MEQUON, Wis. — With the pandemic dragging on, the string of setbacks that recently hit Lucas Regnier, a sophomore at Concordia University Wisconsin, has become oddly routine.

A wrestler and physical education major, he suffered a concussion and a sprained ACL. Then, he and half his team got Covid, forcing him to isolate in the basement of his girlfriend’s parents’ home nearby, disrupting his academics and prized time training with teammates.

“I have been out eight weeks,” Regnier, who has anxiety and ADHD, said, sporting sweats as he finally attended practice in early February. “I have been struggling to keep mentally strong.”

His struggle — and openness — are common now, both on this 3,300-student Lutheran campus and at colleges across the country.

“The pandemic has spurred conversation and openness around mental health in ways we have not seen before.” – Becky Fein, director of training and engagement for Active Minds

It is hard to overstate how much the pandemic has short-circuited the college experience and affected students’ well-being. To those already burdened by the demands of social media and fears about how to succeed in the world, Covid piled on.

Students have weathered shifting academic schedules and mask protocols. They have faced restrictions on the free-form socializing that builds acquaintanceships and a sense of belonging. As one Concordia student put it, “I haven’t had a normal year of college that wasn’t impacted by Covid.”

Data from the 2021 Healthy Minds Study shows 34 percent of college respondents struggling with anxiety disorder and 41 percent with depression — rates that have risen in recent years. More broadly, nearly 73 percent in the Fall 2021 American College Health Association National College Health Assessment survey reported moderate or serious psychological distress.

For years, college students have agitated for improved mental health services, such as more counselors, easier access to them and greater awareness and sensitivity, including having professors put suicide prevention and other hotline numbers on syllabuses. They have been met with a tepid response from administrators who have traditionally considered mental health a private matter, not an institutional one.

That is changing. Covid is cracking open a conversation that students are desperate to have.

It’s true that there are not enough professionals to meet rising demand. (Counselor burnout is real.) Yet this is about more than counselor numbers; students are pressing for an array of tools and, critically, a culture shift. What they want most is more talk about — and more attention paid to — a subject once treated as taboo.

“We should always be talking about mental health. It is one of the best things you can do to prevent suicide,” said Kelsey Pacetti, a senior majoring in social work at the University of Wisconsin-Whitewater, a campus of 11,000 students set in a small city between Madison and Milwaukee. “When I started to be open with other people is when things started to turn around for me.”

Pacetti, who described herself as “a multiple suicide-attempt survivor,” is president of the campus chapter of Active Minds, which helps students advocate for change around mental health, from more flexible academic practices to integration of messaging across campus.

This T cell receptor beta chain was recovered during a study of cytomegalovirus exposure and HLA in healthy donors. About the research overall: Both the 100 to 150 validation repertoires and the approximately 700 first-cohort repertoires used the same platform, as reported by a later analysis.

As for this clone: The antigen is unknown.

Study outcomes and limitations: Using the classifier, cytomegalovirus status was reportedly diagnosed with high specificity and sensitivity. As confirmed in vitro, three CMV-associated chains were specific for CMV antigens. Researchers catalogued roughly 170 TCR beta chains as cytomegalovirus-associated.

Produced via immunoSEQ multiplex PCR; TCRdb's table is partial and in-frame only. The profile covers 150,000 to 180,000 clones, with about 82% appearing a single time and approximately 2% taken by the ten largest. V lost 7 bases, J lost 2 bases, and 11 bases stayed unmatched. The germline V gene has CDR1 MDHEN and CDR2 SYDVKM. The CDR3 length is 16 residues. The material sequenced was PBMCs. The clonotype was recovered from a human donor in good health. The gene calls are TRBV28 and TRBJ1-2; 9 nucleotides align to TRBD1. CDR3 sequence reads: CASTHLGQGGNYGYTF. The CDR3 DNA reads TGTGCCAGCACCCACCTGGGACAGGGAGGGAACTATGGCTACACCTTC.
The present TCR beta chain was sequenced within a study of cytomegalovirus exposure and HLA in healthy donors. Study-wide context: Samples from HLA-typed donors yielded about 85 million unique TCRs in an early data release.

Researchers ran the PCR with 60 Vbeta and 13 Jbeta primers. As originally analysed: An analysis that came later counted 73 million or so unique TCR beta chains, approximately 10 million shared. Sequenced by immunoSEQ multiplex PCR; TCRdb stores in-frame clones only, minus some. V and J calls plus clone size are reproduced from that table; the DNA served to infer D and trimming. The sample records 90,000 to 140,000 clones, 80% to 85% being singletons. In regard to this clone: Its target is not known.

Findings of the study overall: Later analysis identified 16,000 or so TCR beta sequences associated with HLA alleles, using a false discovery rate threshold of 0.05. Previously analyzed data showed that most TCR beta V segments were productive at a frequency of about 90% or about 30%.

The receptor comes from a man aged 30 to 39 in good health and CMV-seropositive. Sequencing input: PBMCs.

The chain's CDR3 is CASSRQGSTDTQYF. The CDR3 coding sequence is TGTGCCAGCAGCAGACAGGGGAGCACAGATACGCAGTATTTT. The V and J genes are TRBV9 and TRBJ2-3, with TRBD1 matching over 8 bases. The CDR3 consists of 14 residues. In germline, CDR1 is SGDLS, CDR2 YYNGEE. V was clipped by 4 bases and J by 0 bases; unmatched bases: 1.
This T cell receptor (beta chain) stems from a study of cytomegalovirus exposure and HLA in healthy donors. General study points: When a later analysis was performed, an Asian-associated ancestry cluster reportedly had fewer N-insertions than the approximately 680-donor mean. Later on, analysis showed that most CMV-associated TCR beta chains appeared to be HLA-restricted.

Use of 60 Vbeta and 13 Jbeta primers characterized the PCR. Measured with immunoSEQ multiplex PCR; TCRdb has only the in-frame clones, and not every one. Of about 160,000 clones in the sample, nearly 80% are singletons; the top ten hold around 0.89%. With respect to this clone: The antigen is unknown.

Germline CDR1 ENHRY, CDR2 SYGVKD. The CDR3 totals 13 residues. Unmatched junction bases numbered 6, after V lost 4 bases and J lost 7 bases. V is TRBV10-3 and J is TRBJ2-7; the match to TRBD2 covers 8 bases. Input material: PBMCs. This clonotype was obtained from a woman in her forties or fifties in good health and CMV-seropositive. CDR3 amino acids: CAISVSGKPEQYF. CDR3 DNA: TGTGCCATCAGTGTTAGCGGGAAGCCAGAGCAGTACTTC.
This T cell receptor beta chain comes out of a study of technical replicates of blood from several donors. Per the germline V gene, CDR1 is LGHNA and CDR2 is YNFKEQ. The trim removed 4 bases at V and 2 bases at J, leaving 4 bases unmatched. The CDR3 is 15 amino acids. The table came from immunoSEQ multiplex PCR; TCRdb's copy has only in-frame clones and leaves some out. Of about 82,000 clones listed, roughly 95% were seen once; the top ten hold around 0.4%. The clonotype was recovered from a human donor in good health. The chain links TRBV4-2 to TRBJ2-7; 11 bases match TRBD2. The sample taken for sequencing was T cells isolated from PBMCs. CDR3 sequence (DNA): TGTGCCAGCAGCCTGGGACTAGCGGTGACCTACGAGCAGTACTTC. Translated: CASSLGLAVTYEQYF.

Nationally, the number of Active Minds chapters has more than doubled over the past six years to more than 600, including 130 high schools, said Becky Fein, director of training and engagement. “The pandemic,” she said, “has spurred conversation and openness around mental health in ways we have not seen before.”

As a student at Dartmouth in 2020, Sanat Mohapatra launched a mental health peer support app called Unmasked, which kept students connected when the pandemic sent them home. It now has 12,000 users at 46 schools. Students post anonymously to a campus-specific group or a broader audience. They share experiences, from what medications they take (and the side effects) to interactions with specific counselors and painful battles with social anxiety.

Recently, Mohapatra said, more of the 75 daily posts are from students seeking to organize. Students want to discuss “what mental health should look like on campus — what is the administration’s role, what is the student’s role?” he said. “Just this week, I saw several petitions like, ‘We have to change the administration’s policies.’ ”

Pacetti’s chapter of Active Minds, which has grown from fewer than a dozen to 35 members over the course of the pandemic, has provided valuable support. “It is a place where I don’t feel stigma exists and I can be myself and share how I am feeling,” she said. At a recent meeting, she brought supplies for students to make valentines to themselves.

Yet Pacetti also wants institutional change. She believes mental health education should be required. Why are there “so many random requirements, but why is mental health not one of those?” she said. “Everybody deserves the skills to get through college, through life.”

That view — that mental health talk is a tool that prevents trouble rather than creating it — is starting to reach administrators, said Diana Cusumano, director of The Jed Foundation’s campus and wellness initiatives, which guide colleges in building mental health and suicide prevention supports.

“One of the big changes we have seen is a huge interest in making sure students on campus have what they need for their mental health,” she said. “And the interest is coming from presidents and provosts.”